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U.S. grains: Wheat down on profit-taking, export fears

Soybeans snap four-day rally on Argentina rain risks

Chicago | Reuters — U.S. wheat futures fell nearly two per cent on Thursday on profit-taking and expectations of slowing export demand in the wake of this week’s rally to multi-month highs, analysts said.

Soybean futures also declined as the market consolidated after a run-up to a six-month peak. But corn firmed on technical buying and strong production of corn-based ethanol fuel.

Chicago Board of Trade March wheat futures settled down 7-1/2 cents at $4.23-1/2 per bushel (all figures US$). March soybeans ended down 4-3/4 cents at $10.70-1/4 a bushel while March corn rose 1-1/4 cents at $3.66-1/4 a bushel.

Wheat was the biggest mover on a percentage basis, with the March contract retreating from this week’s 2-1/2-month high.

“The problem with the wheat is, you don’t have a lot of support on the demand side. So when you make that push (higher), we simply get more expensive than everyone else in the world and we don’t garner any business,” said Mark Schultz, analyst with Northstar Commodity in Minneapolis.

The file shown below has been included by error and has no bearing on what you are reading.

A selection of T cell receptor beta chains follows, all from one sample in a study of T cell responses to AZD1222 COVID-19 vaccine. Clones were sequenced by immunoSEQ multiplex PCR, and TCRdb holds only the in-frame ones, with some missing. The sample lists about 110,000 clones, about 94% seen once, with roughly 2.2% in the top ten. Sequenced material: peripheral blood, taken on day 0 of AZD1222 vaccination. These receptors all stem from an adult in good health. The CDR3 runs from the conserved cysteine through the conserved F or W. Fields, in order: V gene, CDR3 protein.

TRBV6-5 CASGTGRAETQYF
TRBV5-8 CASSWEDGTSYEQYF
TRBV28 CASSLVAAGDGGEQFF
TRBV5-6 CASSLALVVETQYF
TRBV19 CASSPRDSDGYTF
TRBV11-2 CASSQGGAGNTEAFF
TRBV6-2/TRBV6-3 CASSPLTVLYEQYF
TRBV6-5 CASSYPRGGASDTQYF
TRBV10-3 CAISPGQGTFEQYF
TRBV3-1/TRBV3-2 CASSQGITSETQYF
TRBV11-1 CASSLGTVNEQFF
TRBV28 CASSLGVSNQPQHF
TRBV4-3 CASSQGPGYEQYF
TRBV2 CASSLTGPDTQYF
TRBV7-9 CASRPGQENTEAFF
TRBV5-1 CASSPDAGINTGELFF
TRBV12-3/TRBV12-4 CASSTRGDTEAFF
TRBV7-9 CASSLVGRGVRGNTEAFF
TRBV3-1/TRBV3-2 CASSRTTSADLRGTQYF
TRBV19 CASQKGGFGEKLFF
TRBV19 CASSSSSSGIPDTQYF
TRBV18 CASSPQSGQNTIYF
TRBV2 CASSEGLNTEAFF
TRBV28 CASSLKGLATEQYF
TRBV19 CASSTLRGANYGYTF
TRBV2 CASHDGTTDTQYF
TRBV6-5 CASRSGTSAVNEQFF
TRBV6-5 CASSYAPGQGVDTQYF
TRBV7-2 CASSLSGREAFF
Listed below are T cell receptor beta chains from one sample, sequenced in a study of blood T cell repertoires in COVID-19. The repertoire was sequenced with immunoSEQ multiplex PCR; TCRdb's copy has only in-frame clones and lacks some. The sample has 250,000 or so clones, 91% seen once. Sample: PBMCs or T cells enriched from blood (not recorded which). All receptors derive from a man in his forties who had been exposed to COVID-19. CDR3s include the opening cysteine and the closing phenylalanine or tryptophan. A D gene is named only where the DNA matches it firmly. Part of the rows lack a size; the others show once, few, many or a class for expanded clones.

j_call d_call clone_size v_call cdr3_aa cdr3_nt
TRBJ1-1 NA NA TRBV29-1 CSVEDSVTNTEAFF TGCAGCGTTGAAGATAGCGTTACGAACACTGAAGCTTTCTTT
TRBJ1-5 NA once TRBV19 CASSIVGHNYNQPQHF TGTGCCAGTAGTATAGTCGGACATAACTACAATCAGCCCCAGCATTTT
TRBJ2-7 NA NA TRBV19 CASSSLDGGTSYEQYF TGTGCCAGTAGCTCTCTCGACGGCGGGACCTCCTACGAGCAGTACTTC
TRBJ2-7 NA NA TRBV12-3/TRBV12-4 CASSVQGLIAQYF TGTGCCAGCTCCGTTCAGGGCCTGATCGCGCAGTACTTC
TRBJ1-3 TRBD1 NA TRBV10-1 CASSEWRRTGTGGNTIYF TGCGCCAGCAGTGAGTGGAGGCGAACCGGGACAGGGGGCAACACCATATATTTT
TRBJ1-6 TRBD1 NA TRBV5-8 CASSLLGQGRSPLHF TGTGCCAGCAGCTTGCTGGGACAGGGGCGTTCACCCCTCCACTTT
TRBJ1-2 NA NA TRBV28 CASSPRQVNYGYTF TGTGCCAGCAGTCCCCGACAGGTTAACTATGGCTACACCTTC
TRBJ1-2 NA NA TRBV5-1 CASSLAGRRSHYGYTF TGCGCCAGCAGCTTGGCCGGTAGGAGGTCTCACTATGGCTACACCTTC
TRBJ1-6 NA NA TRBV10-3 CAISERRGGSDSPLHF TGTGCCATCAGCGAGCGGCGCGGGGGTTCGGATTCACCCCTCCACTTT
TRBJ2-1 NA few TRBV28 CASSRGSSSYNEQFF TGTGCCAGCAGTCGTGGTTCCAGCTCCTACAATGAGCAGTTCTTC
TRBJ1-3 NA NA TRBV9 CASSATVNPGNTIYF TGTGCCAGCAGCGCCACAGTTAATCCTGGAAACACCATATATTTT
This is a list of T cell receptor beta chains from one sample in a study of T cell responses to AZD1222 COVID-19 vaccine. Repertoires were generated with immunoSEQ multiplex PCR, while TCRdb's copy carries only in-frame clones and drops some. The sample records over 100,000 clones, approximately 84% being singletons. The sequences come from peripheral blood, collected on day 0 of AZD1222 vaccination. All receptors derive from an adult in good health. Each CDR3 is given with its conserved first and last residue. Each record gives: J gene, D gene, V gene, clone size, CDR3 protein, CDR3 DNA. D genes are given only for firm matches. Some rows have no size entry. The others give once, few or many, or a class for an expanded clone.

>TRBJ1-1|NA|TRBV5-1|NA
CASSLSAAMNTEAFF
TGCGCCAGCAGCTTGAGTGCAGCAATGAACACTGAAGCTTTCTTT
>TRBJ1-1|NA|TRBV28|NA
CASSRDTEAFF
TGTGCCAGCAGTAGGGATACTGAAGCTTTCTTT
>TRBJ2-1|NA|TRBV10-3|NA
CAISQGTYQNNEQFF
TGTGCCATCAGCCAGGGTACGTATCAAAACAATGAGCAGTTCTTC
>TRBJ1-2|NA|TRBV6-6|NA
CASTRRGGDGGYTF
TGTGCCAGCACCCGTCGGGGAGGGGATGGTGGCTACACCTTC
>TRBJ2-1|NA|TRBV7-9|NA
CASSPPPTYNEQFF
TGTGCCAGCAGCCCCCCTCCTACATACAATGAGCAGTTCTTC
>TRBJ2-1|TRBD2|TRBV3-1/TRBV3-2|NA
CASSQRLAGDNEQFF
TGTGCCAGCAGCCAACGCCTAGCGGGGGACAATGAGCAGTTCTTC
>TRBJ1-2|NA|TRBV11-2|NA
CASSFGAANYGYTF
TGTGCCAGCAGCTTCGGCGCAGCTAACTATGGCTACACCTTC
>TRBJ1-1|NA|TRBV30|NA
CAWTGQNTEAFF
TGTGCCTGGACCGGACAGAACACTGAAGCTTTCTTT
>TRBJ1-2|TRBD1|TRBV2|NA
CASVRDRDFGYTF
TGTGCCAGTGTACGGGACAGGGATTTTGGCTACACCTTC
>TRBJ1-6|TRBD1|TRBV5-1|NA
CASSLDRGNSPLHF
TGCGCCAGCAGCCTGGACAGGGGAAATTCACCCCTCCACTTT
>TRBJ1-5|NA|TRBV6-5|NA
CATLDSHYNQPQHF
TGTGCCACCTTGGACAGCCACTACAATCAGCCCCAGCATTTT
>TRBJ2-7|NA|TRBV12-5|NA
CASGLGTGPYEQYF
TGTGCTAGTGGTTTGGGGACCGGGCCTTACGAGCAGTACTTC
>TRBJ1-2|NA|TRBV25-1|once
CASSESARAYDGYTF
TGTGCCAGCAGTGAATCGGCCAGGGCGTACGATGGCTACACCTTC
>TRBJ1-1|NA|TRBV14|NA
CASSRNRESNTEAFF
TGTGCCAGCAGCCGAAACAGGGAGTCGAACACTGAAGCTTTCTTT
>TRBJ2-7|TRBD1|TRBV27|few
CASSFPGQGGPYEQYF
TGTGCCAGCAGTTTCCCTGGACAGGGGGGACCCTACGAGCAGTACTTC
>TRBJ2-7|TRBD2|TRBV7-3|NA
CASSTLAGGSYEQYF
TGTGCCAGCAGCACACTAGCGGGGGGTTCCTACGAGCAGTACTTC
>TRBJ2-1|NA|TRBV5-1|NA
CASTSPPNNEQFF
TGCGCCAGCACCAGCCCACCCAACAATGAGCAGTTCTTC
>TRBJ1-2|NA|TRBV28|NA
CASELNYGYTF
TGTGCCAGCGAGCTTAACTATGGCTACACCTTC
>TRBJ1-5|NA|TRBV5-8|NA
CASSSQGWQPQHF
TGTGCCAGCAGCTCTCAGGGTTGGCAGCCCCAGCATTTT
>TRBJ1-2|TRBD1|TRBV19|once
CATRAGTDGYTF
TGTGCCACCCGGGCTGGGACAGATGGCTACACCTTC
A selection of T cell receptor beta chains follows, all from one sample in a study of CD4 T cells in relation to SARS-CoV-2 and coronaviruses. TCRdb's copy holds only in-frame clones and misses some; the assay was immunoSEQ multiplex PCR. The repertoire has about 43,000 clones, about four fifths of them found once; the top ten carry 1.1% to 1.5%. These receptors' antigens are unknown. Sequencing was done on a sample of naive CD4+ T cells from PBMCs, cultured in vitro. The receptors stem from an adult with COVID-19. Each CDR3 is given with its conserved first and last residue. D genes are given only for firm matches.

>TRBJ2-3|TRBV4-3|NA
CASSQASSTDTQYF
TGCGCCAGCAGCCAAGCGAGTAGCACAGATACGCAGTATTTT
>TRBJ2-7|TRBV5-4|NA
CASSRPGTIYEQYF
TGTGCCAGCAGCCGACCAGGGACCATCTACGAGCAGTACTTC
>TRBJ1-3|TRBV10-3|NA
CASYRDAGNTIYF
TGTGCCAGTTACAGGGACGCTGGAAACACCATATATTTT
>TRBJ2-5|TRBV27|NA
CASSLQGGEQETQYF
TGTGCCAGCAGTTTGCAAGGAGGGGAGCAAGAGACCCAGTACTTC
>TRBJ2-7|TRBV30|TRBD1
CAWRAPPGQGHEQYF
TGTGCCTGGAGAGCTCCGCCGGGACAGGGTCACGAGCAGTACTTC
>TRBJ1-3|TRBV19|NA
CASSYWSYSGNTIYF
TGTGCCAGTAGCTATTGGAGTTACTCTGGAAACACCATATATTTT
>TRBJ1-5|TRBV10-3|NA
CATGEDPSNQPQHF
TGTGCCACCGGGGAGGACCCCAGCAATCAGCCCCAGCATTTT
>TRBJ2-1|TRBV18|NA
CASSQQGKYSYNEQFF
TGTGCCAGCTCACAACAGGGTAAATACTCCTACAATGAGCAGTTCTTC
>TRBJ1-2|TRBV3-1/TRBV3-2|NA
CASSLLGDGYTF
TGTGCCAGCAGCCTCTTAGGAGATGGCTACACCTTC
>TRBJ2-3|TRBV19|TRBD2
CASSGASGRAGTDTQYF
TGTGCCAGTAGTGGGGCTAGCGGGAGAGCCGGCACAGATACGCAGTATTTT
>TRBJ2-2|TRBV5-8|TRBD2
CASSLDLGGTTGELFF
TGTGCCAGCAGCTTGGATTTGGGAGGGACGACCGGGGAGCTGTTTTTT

A stronger dollar added pressure, making U.S. grains less attractive to those holding other currencies. The dollar index firmed as a batch of solid U.S. economic data reinforced a theme of robust growth.

Also, Schultz noted, storms in the last week brought much-needed moisture to dry areas of the U.S. Plains winter wheat belt.

Soybeans fell on profit-taking, snapping a four-session advance tied to the threat of rain damage to crops in Argentina, a major exporter of soybeans and the top global supplier of soymeal and soyoil.

Argentina’s Rosario grains exchange lowered its forecast of the country’s soybean harvest to 52.9 million tonnes, from 54.4 million previously, because of the bad weather.

This week’s soy rally lifted CBOT futures to the highest levels since July, triggering aggressive soybean sales by farmers.

Looking ahead, U.S. producers are poised to plant 90.52 million acres of soybeans later this year, topping the all-time high set in 2016 by about 7 million acres, a Farm Futures survey indicated.

The survey put 2017 corn plantings at 90.49 million acres, down from 94.0 million last year.

CBOT corn futures firmed on bullish weekly ethanol data. U.S. production of the corn-based biofuel rose to a record of 1.05 million barrels per day, the Energy Information Administration said.

Export demand lent support. The U.S. Department of Agriculture said private exporters in the last day sold 110,400 tonnes of corn to unknown destinations.

Traders expected USDA in its export sales report due Friday to show corn sales in the week to Jan. 12 at 900,000 to 1.2 million tonnes.

— Julie Ingwersen is a Reuters correspondent covering grain markets from Chicago. Additional reporting for Reuters by Naveen Thukral in Singapore and Gus Trompiz in Paris.

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